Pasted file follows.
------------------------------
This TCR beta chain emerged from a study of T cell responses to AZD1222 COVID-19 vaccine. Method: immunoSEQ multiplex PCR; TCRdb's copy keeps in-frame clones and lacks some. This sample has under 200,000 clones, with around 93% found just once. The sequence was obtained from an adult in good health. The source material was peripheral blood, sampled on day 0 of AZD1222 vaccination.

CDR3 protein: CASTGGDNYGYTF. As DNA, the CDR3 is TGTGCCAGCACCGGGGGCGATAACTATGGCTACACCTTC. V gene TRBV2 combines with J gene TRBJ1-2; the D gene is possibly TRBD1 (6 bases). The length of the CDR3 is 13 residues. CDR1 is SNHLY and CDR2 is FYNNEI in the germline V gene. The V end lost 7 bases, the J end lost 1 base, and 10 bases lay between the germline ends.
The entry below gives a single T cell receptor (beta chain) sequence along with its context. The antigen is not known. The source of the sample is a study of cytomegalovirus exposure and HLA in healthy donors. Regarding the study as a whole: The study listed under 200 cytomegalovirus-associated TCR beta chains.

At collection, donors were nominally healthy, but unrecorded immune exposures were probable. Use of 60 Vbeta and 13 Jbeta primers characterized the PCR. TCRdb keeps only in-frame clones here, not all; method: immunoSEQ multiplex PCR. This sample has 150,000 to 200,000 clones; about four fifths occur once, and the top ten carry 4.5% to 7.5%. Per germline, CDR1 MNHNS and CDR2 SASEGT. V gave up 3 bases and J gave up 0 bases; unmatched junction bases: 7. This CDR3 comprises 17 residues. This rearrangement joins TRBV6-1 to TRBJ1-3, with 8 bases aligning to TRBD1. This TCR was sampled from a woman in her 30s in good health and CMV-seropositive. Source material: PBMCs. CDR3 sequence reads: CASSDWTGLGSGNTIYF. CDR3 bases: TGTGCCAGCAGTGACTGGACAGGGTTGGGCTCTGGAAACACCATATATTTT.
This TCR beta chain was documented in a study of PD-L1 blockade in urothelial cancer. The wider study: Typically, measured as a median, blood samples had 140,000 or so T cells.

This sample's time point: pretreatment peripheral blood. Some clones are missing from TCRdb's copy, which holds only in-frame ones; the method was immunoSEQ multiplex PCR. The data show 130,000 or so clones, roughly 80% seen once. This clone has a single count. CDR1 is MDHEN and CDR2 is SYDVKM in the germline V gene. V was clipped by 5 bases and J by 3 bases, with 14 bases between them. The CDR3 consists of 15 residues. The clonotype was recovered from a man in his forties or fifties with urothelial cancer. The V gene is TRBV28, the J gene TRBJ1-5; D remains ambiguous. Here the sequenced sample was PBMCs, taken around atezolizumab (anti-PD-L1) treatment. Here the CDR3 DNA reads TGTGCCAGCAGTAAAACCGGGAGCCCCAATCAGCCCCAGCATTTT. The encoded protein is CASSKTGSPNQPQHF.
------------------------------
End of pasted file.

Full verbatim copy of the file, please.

This TCR beta chain emerged from a study of T cell responses to AZD1222 COVID-19 vaccine. Method: immunoSEQ multiplex PCR; TCRdb's copy keeps in-frame clones and lacks some. This sample has under 200,000 clones, with around 93% found just once. The sequence was obtained from an adult in good health. The source material was peripheral blood, sampled on day 0 of AZD1222 vaccination.

CDR3 protein: CASTGGDNYGYTF. As DNA, the CDR3 is TGTGCCAGCACCGGGGGCGATAACTATGGCTACACCTTC. V gene TRBV2 combines with J gene TRBJ1-2; the D gene is possibly TRBD1 (6 bases). The length of the CDR3 is 13 residues. CDR1 is SNHLY and CDR2 is FYNNEI in the germline V gene. The V end lost 7 bases, the J end lost 1 base, and 10 bases lay between the germline ends.
The entry below gives a single T cell receptor (beta chain) sequence along with its context. The antigen is not known. The source of the sample is a study of cytomegalovirus exposure and HLA in healthy donors. Regarding the study as a whole: The study listed under 200 cytomegalovirus-associated TCR beta chains.

At collection, donors were nominally healthy, but unrecorded immune exposures were probable. Use of 60 Vbeta and 13 Jbeta primers characterized the PCR. TCRdb keeps only in-frame clones here, not all; method: immunoSEQ multiplex PCR. This sample has 150,000 to 200,000 clones; about four fifths occur once, and the top ten carry 4.5% to 7.5%. Per germline, CDR1 MNHNS and CDR2 SASEGT. V gave up 3 bases and J gave up 0 bases; unmatched junction bases: 7. This CDR3 comprises 17 residues. This rearrangement joins TRBV6-1 to TRBJ1-3, with 8 bases aligning to TRBD1. This TCR was sampled from a woman in her 30s in good health and CMV-seropositive. Source material: PBMCs. CDR3 sequence reads: CASSDWTGLGSGNTIYF. CDR3 bases: TGTGCCAGCAGTGACTGGACAGGGTTGGGCTCTGGAAACACCATATATTTT.
This TCR beta chain was documented in a study of PD-L1 blockade in urothelial cancer. The wider study: Typically, measured as a median, blood samples had 140,000 or so T cells.

This sample's time point: pretreatment peripheral blood. Some clones are missing from TCRdb's copy, which holds only in-frame ones; the method was immunoSEQ multiplex PCR. The data show 130,000 or so clones, roughly 80% seen once. This clone has a single count. CDR1 is MDHEN and CDR2 is SYDVKM in the germline V gene. V was clipped by 5 bases and J by 3 bases, with 14 bases between them. The CDR3 consists of 15 residues. The clonotype was recovered from a man in his forties or fifties with urothelial cancer. The V gene is TRBV28, the J gene TRBJ1-5; D remains ambiguous. Here the sequenced sample was PBMCs, taken around atezolizumab (anti-PD-L1) treatment. Here the CDR3 DNA reads TGTGCCAGCAGTAAAACCGGGAGCCCCAATCAGCCCCAGCATTTT. The encoded protein is CASSKTGSPNQPQHF.